Water System Partnerships
Small systems face unique challenges in providing affordable drinking water that meets federal and state regulations. These challenges include aging infrastructure, increasing costs and declining rate bases, and limited technical and managerial capabilities. Water systems can overcome these challenges by developing partnerships with other systems.
Partnerships provide opportunities to collaborate on compliance solutions and operations and maintenance activities and to share costs with other nearby systems This increases capacity and enables systems to provide safe and affordable water to their communities.
Partnerships can range from informal arrangements, like sharing equipment with another water system, to more complex arrangements like sharing management with another water system. This may involve changes to the operational, managerial, or institutional structure of a water system. When considering a partnership with another water system, it is important to evaluate:
- Available partnership options
- Which options ensure long-term compliance and financial stability
- Associated costs
Webinar Series on System Partnerships
U.S. EPA-U.S. Department of Agriculture Memorandum of Agreement (MOA) – Promoting Sustainable Rural Water and Wastewater Systems (5 pp, 315 K, About PDF) - As part of the MOA, the two agencies collaborated on a four-part webinar series to promote system partnerships:
- Partnering Over Time: Vinton County Water Joins Jackson County Water - Featuring the partnership between two water systems in Ohio, and how the nature of their partnership evolved from informal cooperation to interconnection.
- Communicating to Gain and Maintain Buy-in: The Logan Todd Regional Water Commission - Featuring a regional water commission formed by 12 water systems that each kept their own identities.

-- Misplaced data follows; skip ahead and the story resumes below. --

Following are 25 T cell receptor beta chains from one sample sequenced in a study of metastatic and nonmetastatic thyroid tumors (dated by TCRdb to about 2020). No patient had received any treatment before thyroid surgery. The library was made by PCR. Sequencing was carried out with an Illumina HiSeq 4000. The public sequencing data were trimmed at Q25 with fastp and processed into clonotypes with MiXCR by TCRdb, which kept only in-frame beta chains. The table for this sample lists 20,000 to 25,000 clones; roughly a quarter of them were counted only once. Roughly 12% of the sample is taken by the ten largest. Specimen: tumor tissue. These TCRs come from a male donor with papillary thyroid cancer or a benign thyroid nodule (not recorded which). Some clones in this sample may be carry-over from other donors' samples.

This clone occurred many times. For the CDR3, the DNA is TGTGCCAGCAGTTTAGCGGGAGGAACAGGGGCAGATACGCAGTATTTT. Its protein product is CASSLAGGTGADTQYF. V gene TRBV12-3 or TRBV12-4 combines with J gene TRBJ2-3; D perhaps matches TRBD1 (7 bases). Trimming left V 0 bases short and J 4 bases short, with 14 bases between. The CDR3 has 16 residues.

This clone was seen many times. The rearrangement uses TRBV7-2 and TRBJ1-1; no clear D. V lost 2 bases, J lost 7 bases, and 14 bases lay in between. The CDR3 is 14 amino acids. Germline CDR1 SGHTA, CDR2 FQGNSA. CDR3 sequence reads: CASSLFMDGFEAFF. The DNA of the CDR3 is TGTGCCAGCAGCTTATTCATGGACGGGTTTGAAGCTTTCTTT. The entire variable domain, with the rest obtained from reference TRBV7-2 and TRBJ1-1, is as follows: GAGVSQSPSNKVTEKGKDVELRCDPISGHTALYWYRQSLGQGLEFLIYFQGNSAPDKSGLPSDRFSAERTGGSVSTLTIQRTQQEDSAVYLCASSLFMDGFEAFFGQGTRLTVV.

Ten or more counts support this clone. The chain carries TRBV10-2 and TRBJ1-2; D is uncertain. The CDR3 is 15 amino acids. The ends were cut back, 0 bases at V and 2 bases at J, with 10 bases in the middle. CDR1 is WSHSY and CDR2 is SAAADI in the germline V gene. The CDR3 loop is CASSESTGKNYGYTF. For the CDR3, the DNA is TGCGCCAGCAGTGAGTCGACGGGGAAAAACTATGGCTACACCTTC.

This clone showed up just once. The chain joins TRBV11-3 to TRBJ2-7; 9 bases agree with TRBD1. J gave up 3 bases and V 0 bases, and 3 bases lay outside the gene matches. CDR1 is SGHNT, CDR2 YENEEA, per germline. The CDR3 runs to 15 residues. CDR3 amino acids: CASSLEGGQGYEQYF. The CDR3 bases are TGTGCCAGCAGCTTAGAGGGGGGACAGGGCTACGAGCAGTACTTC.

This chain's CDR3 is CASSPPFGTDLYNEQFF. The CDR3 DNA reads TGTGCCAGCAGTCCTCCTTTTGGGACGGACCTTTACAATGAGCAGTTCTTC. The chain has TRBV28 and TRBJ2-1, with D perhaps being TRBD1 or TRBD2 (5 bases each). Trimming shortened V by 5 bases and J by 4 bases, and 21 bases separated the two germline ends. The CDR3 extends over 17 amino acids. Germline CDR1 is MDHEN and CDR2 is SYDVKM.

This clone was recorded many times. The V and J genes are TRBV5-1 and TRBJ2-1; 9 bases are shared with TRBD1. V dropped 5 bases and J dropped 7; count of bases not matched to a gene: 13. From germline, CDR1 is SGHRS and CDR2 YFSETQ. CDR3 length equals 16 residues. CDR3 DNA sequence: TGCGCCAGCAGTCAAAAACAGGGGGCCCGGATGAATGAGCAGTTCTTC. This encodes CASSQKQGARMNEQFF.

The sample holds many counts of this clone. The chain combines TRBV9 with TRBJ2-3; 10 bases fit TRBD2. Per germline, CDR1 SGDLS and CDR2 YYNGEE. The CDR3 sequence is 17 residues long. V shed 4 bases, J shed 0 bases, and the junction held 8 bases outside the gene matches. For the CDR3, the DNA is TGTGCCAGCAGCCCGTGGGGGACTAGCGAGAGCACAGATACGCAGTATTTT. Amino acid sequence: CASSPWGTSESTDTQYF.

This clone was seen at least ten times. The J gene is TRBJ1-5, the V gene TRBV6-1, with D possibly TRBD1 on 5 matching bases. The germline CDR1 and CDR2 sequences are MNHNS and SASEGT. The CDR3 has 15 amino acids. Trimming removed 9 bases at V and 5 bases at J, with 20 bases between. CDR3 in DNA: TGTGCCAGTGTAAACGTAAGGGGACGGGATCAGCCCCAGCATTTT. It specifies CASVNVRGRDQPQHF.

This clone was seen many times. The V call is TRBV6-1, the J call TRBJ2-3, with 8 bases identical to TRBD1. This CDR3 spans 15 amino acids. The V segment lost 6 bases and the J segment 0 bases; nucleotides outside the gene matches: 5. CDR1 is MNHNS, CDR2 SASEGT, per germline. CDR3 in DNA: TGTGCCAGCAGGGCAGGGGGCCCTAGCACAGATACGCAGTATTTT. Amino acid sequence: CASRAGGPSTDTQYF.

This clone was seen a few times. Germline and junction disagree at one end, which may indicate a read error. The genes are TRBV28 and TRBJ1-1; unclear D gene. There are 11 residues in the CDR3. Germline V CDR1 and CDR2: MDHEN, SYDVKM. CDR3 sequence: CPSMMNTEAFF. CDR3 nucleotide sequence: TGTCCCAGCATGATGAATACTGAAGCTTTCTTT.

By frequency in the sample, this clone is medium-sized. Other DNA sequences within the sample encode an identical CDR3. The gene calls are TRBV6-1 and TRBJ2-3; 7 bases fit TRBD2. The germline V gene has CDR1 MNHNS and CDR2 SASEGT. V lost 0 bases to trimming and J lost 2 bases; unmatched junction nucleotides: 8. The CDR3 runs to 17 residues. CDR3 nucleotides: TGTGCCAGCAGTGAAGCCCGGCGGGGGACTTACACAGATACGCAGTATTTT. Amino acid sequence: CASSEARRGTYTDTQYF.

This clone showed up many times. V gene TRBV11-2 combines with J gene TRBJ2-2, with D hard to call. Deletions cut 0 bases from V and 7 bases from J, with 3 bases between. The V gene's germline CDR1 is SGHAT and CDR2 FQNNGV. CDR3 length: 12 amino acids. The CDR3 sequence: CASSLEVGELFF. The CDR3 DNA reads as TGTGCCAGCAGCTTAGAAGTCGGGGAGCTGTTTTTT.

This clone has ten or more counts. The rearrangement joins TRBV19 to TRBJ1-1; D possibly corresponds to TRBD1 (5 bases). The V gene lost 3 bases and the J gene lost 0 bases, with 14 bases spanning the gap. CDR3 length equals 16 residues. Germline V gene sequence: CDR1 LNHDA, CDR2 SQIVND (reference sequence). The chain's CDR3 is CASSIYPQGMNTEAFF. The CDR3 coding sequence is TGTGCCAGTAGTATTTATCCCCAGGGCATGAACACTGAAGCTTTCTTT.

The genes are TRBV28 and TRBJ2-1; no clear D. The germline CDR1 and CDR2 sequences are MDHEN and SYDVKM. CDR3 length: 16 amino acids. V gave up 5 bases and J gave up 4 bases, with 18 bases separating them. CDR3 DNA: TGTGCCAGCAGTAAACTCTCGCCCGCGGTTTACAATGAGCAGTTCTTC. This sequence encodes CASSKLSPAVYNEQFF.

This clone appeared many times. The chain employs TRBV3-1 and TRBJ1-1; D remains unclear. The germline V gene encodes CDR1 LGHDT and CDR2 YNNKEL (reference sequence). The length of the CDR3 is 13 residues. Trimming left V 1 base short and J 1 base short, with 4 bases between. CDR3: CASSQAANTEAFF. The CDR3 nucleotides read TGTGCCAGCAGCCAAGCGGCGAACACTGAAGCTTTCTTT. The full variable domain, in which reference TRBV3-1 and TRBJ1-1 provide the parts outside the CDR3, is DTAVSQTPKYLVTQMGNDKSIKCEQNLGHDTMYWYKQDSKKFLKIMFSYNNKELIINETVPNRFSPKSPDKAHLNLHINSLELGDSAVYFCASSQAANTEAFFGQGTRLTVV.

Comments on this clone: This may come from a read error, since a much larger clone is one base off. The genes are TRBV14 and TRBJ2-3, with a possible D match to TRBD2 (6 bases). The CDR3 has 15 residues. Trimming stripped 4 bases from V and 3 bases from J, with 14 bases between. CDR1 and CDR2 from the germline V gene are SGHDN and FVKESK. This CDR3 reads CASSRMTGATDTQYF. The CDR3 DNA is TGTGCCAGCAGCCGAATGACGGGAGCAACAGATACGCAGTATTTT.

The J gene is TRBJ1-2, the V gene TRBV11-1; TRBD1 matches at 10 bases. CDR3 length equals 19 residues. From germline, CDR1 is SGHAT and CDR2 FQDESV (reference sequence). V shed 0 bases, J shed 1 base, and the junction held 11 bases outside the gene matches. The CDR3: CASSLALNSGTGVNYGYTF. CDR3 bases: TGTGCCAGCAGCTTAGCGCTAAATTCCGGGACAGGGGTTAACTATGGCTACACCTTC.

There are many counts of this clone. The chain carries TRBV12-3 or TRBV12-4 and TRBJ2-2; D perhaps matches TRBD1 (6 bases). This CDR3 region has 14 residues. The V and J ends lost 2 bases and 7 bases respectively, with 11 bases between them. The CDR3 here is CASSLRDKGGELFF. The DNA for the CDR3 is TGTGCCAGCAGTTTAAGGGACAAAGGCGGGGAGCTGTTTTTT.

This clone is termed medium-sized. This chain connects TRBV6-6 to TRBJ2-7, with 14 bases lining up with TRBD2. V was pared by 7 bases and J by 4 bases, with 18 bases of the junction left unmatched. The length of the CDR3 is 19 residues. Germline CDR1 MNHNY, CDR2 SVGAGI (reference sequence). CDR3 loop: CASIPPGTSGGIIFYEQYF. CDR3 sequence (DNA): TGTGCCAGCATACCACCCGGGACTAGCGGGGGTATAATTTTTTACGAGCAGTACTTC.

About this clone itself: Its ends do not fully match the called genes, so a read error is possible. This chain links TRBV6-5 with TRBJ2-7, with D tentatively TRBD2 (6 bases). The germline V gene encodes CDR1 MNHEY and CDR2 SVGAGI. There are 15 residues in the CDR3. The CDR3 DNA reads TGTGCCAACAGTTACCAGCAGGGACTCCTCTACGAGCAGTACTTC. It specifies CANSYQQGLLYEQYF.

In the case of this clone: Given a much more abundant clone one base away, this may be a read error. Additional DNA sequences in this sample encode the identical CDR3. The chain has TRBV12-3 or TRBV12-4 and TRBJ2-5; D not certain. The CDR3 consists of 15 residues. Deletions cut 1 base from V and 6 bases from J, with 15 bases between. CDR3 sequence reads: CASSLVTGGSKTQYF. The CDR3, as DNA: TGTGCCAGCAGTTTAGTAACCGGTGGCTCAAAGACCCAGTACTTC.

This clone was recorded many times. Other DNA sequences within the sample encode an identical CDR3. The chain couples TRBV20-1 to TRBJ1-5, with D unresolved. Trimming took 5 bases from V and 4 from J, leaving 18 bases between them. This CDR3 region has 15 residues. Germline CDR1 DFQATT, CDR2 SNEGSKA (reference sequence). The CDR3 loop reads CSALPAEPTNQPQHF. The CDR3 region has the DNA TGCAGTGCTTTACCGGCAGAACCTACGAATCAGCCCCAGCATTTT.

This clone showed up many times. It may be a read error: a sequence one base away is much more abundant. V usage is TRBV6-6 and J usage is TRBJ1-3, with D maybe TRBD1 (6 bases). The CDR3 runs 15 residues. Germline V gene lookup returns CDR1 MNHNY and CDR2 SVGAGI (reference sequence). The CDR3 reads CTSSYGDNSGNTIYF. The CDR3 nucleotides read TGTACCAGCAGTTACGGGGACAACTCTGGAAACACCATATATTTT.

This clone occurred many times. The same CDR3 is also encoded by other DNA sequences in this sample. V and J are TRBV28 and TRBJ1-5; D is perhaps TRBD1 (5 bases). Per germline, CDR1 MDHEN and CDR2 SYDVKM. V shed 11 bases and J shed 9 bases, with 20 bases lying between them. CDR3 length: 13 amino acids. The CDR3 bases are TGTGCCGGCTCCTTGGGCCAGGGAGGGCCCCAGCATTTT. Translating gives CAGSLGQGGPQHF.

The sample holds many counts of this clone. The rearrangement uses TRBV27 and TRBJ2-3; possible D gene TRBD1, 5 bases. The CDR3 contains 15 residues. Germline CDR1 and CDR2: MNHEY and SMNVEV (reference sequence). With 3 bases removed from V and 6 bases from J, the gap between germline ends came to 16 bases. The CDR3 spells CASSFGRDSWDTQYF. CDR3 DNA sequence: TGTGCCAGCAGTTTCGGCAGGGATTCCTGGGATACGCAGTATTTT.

- Facilitating Partnerships: State and Funder Perspectives - Featuring Vermont Department of Environmental Conservation, Washington Department of Health and USDA Mississippi State Office discussing ways they encourage partnerships.
- Troubleshooting the Partnership Process - Featuring representatives from two water system partnerships in New Mexico, the Lower Rio Grande Public Water Works Authority and El Valle Water Alliance, discussing different aspects of the water system partnering process. Other panelists include USDA New Mexico State Office, New Mexico Finance Authority, New Mexico Environment Department Drinking Water Bureau, New Mexico Office of State Engineer and the Rural Community Assistance Corporation.
- Helping Small Systems Comply with the Safe Drinking Water Act: The Role of Restructuring (PDF) (6 pp, 468 K) - Frequently asked questions on how restructuring can help aid compliance and create shared benefits.
- Gaining Operational and Managerial Efficiencies Through Water System Partnerships (PDF) (28 pp, 3.9 MB)- Case studies.
- System Partnership Solutions to Improve Public Health Protection Volume I (PDF)(12 pp, 775 K) and Volume II (PDF) (10 pp, 203 K) - Case studies of water systems that partnered to implement cost-effective, long-term solutions to public health and capacity challenges.
- EPA's Restructuring Manual (PDF) (56 pp, 2.8 MB) - A training manual for State drinking water personnel.
- Restructuring and Consolidation of Small Drinking Water Systems: A Compendium of State Authorities, Statutes, and Regulations (PDF) (61 pp, 1.1 MB) - State-by-state overview of authorities related to restructuring and consolidation.
- Consolidated Water Rates: Issues and Practices in Single-Tariff Pricing (PDF) (122 pp, 342 K) - A resource for policy makers on single-tariff pricing.
- Restructuring Small Drinking Water Systems: Options and Case Studies (PDF) (48 pp, 2.9 MB)